They’re Not Just Ladders

By: Pat Nichols

Every year the fire service laments the perpetual fireground injury and death statistics. Moreover, each injury and fatality is analyzed and investigated to find out the individual or cumulative actions that caused the event. Advancements in equipment notwithstanding, it often becomes a consequence of a fire department’s operations that contribute to fireground injuries and death, specifically, whether or not a department has gotten away from performing the fireground basics.

Solid techniques have emerged from fireground tragedies that have now become familiar and basic standards in the fire service: proper hose placement, personal escape techniques, and good, strong ground and aerial ladder placement. Yes, there have been mandated advances in command and control of fireground incidents; however, I’m talking about the hands-on, down and dirty fireground basics that are the foundation upon which the fire service was built. I am referring to the basic elements that must come together during every fire that allow equipment advances to actually assist our operations. We often take for granted in our urban fire departments, our ability to get personnel, equipment and apparatus placed at every fire. However, complacency takes form in many instances when we forget the very reason(s) we put them there. One stark example is our placement and use of ground and aerial ladders.

Ground and aerial ladders are often underutilized during fires. In Boston, our standard operating procedures (SOPs) require ladder companies to report in with tools and ground ladders when appropriate. At wood-frame structures, the first due ladder company is not necessarily required to place a ground ladder, however, it is often aggressively done in the front of the structure to the second and or third floors; the aerial device is also placed to the roof as well to cover any developing need. Commercial structures such as ‘taxpayers’ can benefit from aggressive laddering as well when firefighters are operating on the roof and need a secondary means of egress. The absence of portable and aerial ladders on the fireground should be considered unacceptable since we have plenty of ladders to go around.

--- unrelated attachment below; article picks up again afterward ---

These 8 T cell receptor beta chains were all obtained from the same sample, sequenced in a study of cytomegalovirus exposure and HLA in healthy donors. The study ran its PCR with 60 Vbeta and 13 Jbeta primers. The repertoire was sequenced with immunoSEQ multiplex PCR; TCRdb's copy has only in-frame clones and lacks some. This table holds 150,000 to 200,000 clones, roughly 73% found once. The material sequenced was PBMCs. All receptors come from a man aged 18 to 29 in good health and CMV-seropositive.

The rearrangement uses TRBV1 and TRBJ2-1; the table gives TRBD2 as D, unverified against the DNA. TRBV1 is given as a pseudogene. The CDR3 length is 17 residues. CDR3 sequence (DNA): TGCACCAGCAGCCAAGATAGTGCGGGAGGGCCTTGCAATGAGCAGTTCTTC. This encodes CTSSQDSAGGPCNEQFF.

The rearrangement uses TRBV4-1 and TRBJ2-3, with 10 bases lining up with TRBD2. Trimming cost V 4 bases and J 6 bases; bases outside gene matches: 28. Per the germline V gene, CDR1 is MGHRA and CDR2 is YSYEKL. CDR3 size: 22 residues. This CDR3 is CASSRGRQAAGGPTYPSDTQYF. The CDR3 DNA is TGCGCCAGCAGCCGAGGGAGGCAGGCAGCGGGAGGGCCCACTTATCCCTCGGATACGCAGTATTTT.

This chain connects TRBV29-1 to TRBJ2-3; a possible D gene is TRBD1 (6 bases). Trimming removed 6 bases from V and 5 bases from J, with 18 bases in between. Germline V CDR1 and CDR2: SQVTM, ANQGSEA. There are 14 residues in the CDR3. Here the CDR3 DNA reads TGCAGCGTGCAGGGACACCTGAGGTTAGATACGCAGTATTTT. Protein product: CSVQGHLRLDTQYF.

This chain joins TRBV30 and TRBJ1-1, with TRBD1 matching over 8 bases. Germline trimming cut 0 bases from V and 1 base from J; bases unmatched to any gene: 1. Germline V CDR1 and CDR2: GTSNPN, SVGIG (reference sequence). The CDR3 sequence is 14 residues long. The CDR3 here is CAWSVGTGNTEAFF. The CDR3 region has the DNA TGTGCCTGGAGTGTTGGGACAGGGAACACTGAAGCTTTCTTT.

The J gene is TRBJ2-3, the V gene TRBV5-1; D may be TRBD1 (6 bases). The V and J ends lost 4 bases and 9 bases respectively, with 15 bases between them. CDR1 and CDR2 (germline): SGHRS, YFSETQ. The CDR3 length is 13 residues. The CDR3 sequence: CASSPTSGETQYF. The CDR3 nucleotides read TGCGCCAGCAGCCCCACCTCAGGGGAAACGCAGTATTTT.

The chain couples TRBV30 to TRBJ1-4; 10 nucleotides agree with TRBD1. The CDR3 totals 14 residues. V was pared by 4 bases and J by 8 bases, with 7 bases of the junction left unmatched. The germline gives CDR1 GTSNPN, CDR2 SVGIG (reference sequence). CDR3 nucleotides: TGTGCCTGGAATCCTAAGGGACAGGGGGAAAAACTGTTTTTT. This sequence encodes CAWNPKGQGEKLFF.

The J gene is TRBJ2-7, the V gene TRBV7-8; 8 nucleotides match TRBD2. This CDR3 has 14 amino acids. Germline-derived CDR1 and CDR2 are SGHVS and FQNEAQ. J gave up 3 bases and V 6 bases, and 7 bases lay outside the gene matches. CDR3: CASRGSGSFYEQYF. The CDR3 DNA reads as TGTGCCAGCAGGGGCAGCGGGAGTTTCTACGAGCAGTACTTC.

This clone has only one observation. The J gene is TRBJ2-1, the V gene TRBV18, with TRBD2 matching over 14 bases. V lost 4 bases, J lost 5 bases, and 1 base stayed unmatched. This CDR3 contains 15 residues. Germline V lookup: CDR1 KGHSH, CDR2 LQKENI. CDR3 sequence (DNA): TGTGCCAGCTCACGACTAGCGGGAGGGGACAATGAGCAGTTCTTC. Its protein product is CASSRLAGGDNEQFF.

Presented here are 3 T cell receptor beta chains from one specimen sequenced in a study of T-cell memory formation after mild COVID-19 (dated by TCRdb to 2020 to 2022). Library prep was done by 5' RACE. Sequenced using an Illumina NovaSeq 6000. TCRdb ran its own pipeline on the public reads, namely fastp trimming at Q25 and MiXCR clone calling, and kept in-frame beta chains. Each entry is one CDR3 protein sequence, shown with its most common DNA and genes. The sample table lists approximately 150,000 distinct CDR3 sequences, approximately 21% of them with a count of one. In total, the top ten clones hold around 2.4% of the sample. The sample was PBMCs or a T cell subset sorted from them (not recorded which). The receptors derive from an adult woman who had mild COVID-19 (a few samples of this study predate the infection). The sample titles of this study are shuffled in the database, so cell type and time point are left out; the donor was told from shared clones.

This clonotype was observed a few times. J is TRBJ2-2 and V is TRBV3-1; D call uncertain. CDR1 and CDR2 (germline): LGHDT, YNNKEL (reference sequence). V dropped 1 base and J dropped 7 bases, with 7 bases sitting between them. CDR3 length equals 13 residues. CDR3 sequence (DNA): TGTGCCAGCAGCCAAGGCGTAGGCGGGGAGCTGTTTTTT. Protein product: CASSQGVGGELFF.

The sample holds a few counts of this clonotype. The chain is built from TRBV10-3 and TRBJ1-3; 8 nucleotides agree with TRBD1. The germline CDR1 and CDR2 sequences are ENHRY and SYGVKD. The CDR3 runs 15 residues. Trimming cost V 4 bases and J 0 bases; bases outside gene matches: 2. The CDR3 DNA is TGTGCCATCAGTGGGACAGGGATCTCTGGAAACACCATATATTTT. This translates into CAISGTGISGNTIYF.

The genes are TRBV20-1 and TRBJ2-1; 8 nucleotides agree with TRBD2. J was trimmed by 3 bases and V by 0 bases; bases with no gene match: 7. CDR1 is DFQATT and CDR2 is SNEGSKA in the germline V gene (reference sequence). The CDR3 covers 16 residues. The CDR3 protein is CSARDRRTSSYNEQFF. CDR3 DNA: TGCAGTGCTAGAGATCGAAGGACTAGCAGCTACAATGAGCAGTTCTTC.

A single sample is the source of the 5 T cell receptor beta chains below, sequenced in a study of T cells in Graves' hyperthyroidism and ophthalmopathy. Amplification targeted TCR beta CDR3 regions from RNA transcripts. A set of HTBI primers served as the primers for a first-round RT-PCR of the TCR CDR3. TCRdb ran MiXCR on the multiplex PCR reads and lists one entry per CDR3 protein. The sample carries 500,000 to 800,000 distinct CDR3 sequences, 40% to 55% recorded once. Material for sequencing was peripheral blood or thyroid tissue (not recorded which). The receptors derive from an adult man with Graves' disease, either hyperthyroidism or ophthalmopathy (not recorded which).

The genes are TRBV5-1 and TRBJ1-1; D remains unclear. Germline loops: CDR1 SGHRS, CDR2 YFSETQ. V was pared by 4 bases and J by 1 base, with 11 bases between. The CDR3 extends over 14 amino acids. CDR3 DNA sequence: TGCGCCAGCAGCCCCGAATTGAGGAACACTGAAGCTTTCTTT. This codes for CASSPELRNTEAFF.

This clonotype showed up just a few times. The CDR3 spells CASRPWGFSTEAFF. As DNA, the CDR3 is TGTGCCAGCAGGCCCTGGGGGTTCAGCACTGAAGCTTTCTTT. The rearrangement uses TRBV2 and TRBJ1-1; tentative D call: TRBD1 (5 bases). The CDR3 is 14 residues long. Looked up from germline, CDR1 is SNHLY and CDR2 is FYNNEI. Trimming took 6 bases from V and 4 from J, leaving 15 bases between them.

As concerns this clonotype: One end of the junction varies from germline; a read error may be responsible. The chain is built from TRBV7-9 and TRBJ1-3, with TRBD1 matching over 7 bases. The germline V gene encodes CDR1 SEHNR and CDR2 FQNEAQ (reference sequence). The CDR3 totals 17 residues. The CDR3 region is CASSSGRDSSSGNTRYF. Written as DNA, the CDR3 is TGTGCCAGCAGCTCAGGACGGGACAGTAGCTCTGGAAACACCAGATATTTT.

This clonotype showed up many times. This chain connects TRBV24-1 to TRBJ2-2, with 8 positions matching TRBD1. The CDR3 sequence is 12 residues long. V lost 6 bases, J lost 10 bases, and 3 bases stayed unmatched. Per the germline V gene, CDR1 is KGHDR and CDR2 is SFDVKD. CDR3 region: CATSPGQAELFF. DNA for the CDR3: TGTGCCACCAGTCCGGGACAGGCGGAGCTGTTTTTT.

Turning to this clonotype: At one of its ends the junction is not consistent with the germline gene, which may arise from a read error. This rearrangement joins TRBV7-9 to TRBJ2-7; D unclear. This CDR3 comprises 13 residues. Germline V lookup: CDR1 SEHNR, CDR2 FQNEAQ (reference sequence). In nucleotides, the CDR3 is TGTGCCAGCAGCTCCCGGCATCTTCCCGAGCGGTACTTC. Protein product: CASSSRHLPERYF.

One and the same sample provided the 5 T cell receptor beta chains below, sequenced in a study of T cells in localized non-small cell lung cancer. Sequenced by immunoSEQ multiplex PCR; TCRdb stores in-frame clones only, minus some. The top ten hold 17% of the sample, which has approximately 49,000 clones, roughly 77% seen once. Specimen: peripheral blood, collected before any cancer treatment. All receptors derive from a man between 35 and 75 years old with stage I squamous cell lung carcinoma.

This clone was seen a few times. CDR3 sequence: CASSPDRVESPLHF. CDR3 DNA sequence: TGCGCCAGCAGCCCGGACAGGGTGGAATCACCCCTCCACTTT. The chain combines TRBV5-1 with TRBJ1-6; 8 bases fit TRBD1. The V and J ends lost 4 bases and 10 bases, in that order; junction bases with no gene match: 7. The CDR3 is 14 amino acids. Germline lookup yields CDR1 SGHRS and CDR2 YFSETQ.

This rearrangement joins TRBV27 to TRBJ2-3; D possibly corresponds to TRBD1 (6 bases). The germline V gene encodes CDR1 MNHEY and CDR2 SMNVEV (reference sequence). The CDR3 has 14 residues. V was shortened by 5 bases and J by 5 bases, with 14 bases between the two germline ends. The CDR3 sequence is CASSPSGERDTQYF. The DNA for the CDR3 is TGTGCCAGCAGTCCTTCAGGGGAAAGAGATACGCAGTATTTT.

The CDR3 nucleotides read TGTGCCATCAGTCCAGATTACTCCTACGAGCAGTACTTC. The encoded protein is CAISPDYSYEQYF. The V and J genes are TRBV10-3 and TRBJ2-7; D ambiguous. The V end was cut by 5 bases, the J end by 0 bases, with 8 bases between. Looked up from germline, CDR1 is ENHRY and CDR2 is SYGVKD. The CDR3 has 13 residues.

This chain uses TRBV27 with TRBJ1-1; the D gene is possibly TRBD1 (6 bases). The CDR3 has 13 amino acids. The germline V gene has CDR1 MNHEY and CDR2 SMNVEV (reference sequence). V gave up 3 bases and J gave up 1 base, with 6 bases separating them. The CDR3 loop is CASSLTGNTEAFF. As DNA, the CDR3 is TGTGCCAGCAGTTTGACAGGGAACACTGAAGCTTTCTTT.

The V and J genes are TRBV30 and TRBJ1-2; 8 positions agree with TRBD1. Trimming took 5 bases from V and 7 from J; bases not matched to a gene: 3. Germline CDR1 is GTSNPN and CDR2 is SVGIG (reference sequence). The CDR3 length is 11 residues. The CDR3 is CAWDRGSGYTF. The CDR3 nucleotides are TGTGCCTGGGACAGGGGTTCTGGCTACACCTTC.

Boston ladder companies each carry a “Little Giant” folding ladder; 10-foot, 14-foot, and 16-foot straight wall ladders; a 28-foot and two 35-foot extension ladders; and 40- or 50-foot pole ladders, not including the aerial ladder which can range from 100 to 110. That is a total compliment of at least 230 of ground ladders, not including the accompanying aerial device! Furthermore, many of Boston’s tight streets, like many urban cities, limit access for aerial apparatus; and closely spaced buildings have made it a necessity that every Boston firefighter becomes proficient with ground ladders. Every generation of Boston firefighters will avow that laddering is an integral basic fireground responsibility.

Firefighter safety is always attributed to the adherence to proper fireground basics. When it comes to laddering the fireground, an understanding of why and when they should be always placed will prevent someone from ever having to say “they’re just ladders,” or “do we need to use them on the fireground?” Let’s validate this by correlating the use of ladders with some basic fireground functions. For example, search is perhaps the principal function performed by the ladder company; and laddering becomes an integral component of this task. Ladders placed for entry allow us quick access to victims on upper floors or remote areas of the structure. An example is the use of ladders for vent, enter and search (VES) operations. Knowing what window or porch to place the ladder at and where the tip of the ladder should go is important for several reasons. Seconds count when it comes to searching a fire building, time and fire conditions may prevent you from accessing an area of the fire building to conduct a search, and critical areas have to be searched in coordination with the advancing nozzle. Placing a ladder in the right spot can give us the time we need.